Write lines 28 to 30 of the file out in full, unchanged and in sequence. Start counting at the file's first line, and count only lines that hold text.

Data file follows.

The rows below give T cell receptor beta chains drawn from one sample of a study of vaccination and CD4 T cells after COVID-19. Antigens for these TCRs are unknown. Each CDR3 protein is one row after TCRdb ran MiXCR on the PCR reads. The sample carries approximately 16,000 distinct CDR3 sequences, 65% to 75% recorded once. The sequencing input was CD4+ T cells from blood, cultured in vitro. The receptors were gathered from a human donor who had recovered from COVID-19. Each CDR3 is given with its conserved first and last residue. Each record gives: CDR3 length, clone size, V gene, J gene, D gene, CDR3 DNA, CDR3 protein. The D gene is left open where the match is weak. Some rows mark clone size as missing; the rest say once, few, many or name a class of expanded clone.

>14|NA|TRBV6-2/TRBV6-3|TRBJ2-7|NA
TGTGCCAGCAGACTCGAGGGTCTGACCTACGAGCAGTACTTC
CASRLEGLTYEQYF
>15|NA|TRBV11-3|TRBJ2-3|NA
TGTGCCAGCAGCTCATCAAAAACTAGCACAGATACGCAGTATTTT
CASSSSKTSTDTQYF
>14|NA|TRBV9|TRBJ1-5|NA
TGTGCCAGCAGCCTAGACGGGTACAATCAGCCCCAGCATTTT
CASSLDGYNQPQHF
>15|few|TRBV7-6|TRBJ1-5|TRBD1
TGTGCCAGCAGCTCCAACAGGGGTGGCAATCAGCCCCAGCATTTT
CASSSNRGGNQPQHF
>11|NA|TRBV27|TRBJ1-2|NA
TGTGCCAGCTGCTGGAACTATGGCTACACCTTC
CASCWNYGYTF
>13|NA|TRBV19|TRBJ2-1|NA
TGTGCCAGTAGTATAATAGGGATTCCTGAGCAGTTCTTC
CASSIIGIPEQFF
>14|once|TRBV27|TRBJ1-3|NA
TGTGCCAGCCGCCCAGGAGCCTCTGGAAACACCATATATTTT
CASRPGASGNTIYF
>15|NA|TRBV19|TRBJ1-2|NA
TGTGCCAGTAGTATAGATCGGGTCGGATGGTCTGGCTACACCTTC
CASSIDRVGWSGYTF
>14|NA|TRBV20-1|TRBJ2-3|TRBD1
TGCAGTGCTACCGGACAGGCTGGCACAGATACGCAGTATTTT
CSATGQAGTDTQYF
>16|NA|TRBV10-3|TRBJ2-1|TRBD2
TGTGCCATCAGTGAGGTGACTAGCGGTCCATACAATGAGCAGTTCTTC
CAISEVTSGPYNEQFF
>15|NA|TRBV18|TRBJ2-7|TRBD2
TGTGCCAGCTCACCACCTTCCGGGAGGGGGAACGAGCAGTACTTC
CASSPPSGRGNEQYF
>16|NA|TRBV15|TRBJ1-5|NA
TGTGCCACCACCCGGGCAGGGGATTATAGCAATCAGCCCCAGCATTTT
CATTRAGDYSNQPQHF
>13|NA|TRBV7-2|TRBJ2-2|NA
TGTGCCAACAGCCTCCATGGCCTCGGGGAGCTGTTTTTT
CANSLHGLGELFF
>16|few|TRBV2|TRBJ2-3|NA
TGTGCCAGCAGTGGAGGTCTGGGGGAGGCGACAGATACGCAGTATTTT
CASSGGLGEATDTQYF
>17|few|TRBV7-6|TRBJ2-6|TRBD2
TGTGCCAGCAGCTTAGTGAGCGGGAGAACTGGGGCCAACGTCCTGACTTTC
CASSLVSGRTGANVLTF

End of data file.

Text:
CSATGQAGTDTQYF
>16|NA|TRBV10-3|TRBJ2-1|TRBD2
TGTGCCATCAGTGAGGTGACTAGCGGTCCATACAATGAGCAGTTCTTC